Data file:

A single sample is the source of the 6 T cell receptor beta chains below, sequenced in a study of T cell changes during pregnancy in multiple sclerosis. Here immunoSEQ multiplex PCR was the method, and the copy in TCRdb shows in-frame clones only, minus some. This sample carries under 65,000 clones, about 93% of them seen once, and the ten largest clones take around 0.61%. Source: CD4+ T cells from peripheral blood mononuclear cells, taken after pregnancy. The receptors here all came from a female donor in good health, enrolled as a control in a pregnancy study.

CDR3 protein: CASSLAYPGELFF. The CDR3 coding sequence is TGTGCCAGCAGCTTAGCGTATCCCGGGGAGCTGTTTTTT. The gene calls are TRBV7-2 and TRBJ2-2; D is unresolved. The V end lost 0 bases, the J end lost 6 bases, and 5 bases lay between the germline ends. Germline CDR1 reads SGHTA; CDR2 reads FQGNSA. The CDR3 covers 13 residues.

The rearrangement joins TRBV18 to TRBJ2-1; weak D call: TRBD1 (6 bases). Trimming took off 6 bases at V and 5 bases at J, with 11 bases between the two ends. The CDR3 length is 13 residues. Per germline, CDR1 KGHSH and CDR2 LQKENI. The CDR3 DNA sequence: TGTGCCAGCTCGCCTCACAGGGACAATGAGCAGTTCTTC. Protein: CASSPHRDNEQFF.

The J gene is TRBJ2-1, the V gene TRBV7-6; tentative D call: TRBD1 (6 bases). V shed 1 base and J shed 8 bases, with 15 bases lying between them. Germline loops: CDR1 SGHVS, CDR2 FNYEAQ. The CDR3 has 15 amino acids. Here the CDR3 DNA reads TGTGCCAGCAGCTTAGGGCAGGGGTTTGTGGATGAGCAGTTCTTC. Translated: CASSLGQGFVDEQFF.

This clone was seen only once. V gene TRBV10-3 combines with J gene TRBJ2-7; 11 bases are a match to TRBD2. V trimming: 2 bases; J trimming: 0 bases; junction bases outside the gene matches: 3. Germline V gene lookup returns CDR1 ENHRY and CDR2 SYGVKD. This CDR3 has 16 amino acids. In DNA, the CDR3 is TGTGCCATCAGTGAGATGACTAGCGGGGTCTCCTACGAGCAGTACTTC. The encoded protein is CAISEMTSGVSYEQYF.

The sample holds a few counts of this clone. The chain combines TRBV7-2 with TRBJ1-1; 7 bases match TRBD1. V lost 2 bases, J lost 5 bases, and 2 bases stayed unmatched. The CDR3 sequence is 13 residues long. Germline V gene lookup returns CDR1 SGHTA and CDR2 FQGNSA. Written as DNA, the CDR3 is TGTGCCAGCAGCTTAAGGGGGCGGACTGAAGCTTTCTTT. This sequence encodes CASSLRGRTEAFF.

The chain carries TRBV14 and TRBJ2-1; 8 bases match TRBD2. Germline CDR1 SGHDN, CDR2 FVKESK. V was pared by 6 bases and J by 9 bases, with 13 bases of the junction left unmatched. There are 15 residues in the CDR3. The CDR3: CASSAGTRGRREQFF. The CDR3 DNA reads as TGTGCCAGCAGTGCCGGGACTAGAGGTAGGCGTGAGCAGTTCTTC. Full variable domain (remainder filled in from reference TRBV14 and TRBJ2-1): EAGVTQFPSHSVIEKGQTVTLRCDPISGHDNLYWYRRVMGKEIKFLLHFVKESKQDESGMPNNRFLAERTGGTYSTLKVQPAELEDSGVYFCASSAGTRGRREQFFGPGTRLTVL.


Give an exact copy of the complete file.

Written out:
A single sample is the source of the 6 T cell receptor beta chains below, sequenced in a study of T cell changes during pregnancy in multiple sclerosis. Here immunoSEQ multiplex PCR was the method, and the copy in TCRdb shows in-frame clones only, minus some. This sample carries under 65,000 clones, about 93% of them seen once, and the ten largest clones take around 0.61%. Source: CD4+ T cells from peripheral blood mononuclear cells, taken after pregnancy. The receptors here all came from a female donor in good health, enrolled as a control in a pregnancy study.

CDR3 protein: CASSLAYPGELFF. The CDR3 coding sequence is TGTGCCAGCAGCTTAGCGTATCCCGGGGAGCTGTTTTTT. The gene calls are TRBV7-2 and TRBJ2-2; D is unresolved. The V end lost 0 bases, the J end lost 6 bases, and 5 bases lay between the germline ends. Germline CDR1 reads SGHTA; CDR2 reads FQGNSA. The CDR3 covers 13 residues.

The rearrangement joins TRBV18 to TRBJ2-1; weak D call: TRBD1 (6 bases). Trimming took off 6 bases at V and 5 bases at J, with 11 bases between the two ends. The CDR3 length is 13 residues. Per germline, CDR1 KGHSH and CDR2 LQKENI. The CDR3 DNA sequence: TGTGCCAGCTCGCCTCACAGGGACAATGAGCAGTTCTTC. Protein: CASSPHRDNEQFF.

The J gene is TRBJ2-1, the V gene TRBV7-6; tentative D call: TRBD1 (6 bases). V shed 1 base and J shed 8 bases, with 15 bases lying between them. Germline loops: CDR1 SGHVS, CDR2 FNYEAQ. The CDR3 has 15 amino acids. Here the CDR3 DNA reads TGTGCCAGCAGCTTAGGGCAGGGGTTTGTGGATGAGCAGTTCTTC. Translated: CASSLGQGFVDEQFF.

This clone was seen only once. V gene TRBV10-3 combines with J gene TRBJ2-7; 11 bases are a match to TRBD2. V trimming: 2 bases; J trimming: 0 bases; junction bases outside the gene matches: 3. Germline V gene lookup returns CDR1 ENHRY and CDR2 SYGVKD. This CDR3 has 16 amino acids. In DNA, the CDR3 is TGTGCCATCAGTGAGATGACTAGCGGGGTCTCCTACGAGCAGTACTTC. The encoded protein is CAISEMTSGVSYEQYF.

The sample holds a few counts of this clone. The chain combines TRBV7-2 with TRBJ1-1; 7 bases match TRBD1. V lost 2 bases, J lost 5 bases, and 2 bases stayed unmatched. The CDR3 sequence is 13 residues long. Germline V gene lookup returns CDR1 SGHTA and CDR2 FQGNSA. Written as DNA, the CDR3 is TGTGCCAGCAGCTTAAGGGGGCGGACTGAAGCTTTCTTT. This sequence encodes CASSLRGRTEAFF.

The chain carries TRBV14 and TRBJ2-1; 8 bases match TRBD2. Germline CDR1 SGHDN, CDR2 FVKESK. V was pared by 6 bases and J by 9 bases, with 13 bases of the junction left unmatched. There are 15 residues in the CDR3. The CDR3: CASSAGTRGRREQFF. The CDR3 DNA reads as TGTGCCAGCAGTGCCGGGACTAGAGGTAGGCGTGAGCAGTTCTTC. Full variable domain (remainder filled in from reference TRBV14 and TRBJ2-1): EAGVTQFPSHSVIEKGQTVTLRCDPISGHDNLYWYRRVMGKEIKFLLHFVKESKQDESGMPNNRFLAERTGGTYSTLKVQPAELEDSGVYFCASSAGTRGRREQFFGPGTRLTVL.